I recently came across an 1874 description of a brewhouse which could almost be about ours. It is by Richard Jefferies*, a Victorian novelist and writer about nature and the countyside. The brewhouse he describes is part of a multi-function farm service building that is also used as a dairy, for cheesemaking and for servants’ accommodation. Evidence we and the previous owners found in the building fits that pattern rather closely. Continue reading “Brewhouses, dairies and servants’ quarters”
It is now 10 years since we bought this house. I’ve just realised, looking at the blog, that there’s been nothing to report since February.
What a pleasure: there have been 10 years of projects, major and minor, and always a substantial job or two waiting to be done, and this is the first year without one. It is wonderfully pleasant to focus on gardening, or to sit in a comfortable chair to keep a lookout for that swimming grassnake, or be delighted by a dragon or damsel fly, or by a kingfisher or flycatcher. The hours spin by. Continue reading “Take time to sit back and enjoy”
I’ve been wondering how best to redecorate a room whose surfaces are finished in old materials – clay and plaster – but which have been painted with modern emulsion. That may be creating a breathability problem.
Very modern emulsions are impermeable to moisture. Cruder basic emulsions have a certain amount of breathability, but it’s hard to tell which it is, looking at the result at least 30 years after it was last painted. So should the emulsion be removed? Continue reading “Limewash over emulsion paint “
Just discovered a disadvantage of shallow brick footings: a large rat managed to tunnel right under them and up inside where the water and waste pipes enter and leave the building.
Caught the rat with an electronic trap and filled the hole down to the bottom of the footings with a couple of buckets of limecrete, using lime, sand and gravel.
Had to do it twice more because another rat twice bypassed the limecrete by digging a longer tunnel, partially removing the still soft limecrete as it went. Continue reading “Rat assault “
It has been a positive pleasure painting the windows in the last few days using custom-mixed linseed oil paint from Ingilby’s of Glemsford. The window frames were stripped and repaired, and much of the putty renewed, some time ago, and they have since been given several coats of pure linseed oil to prepare and waterproof them. But for various reasons, I didn’t get round to completing the job.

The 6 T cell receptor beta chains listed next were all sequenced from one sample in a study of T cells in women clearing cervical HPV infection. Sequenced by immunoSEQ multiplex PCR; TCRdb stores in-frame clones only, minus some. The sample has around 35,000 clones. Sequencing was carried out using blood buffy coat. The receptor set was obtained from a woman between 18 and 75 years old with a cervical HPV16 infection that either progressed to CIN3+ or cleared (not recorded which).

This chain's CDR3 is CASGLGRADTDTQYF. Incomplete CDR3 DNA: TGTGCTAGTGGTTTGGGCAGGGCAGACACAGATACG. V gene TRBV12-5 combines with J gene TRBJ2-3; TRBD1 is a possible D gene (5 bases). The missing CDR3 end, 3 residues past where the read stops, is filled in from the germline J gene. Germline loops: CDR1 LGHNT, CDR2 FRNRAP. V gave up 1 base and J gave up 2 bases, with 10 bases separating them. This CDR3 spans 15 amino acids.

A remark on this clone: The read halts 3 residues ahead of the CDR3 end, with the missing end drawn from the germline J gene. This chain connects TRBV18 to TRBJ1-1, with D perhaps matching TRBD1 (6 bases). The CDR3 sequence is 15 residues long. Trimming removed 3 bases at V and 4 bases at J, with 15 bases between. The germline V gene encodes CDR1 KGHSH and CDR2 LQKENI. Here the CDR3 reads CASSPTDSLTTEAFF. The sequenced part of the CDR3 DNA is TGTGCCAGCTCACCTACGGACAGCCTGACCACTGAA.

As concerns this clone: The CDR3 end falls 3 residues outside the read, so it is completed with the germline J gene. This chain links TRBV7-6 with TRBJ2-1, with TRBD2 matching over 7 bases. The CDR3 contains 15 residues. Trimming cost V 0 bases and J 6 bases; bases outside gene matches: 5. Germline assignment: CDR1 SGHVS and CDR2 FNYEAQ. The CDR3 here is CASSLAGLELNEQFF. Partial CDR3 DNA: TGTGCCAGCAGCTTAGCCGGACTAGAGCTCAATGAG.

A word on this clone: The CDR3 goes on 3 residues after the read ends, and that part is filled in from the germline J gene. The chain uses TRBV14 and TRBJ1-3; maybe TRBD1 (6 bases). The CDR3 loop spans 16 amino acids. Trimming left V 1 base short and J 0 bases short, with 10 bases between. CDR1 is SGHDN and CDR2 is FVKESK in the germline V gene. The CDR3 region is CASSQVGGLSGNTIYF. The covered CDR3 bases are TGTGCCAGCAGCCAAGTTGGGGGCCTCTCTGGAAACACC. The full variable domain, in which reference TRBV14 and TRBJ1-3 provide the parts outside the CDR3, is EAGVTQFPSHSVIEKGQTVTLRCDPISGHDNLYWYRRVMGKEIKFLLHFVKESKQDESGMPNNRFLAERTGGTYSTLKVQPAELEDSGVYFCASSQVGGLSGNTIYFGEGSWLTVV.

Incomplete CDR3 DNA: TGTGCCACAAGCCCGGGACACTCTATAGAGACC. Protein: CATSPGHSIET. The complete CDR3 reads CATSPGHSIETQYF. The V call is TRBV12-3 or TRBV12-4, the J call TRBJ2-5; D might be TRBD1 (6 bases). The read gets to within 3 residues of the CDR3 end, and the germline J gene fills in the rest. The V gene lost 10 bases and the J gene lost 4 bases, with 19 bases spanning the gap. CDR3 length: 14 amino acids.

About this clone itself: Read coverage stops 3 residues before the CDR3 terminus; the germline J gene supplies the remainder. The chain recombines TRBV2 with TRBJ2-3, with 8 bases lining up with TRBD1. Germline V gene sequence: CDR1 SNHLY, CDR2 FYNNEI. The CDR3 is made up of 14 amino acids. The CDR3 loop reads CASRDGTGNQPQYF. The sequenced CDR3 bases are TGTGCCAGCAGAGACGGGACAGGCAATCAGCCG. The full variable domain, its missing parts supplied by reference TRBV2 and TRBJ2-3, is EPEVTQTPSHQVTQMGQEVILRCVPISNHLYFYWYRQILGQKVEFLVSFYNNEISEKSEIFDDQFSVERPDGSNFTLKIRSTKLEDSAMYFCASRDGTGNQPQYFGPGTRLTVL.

Now I’m painting, I can immediately see the benefits of using linseed oil on old wood. Where I’ve left a leading edge of paint on bare wood, the oil spreads out of the paint into the wood, which seems to lap it up, almost pickling the timber in oil. That can only be good for long term preservation, especially as absorption is helped by the slowness with which the paint dries. Continue reading “Old fashioned paint”
The first step is to prepare some of our grey boulder clay, which we saved from the excavations for the extension. It is much better than the brown clay we used previously when we bought ready mixed daub from a farm in Essex.
We pounded the clay lumps with the end of a piece of timber until they became like smooth plasticine. Continue reading “Repairing the damage “
We’ve been worrying about toddlers and the pond – not really an old house problem, but if you have a pond, see the latest post on the pond blog.
After focusing on a new timber framed extension for so long, we’re now back to repairing the old building. Weak bits of of a rough cement render have been dropping off the front wall, as the picture shows. The cement is just a thin layer skimmed a few decades ago onto clay daub.
We’ve been expecting this, but took a decision early on to let it happen by natural weathering, and then patch repair bit by bit. Looking at the evidence of what’s there, we think patching is the way the walls have been maintained for a very long time – any weakness, then they just slapped on a bit of clay and limewashed it, and owners only recently took to adding cement as well. Continue reading “Back to daub”
We needed something to connect the big glass doors with the pond, so we built an oak terrace cum patio.
It was to be an irregular shape because of the pond, so we drew it exactly, levelled the ground and dug nine post holes, into which were inserted short lengths of 100×100 mm fence posts, bedded in concrete. Continue reading “Adding an oak terrace”
We’ve done a few small jobs to finish off round the extension over the last few months.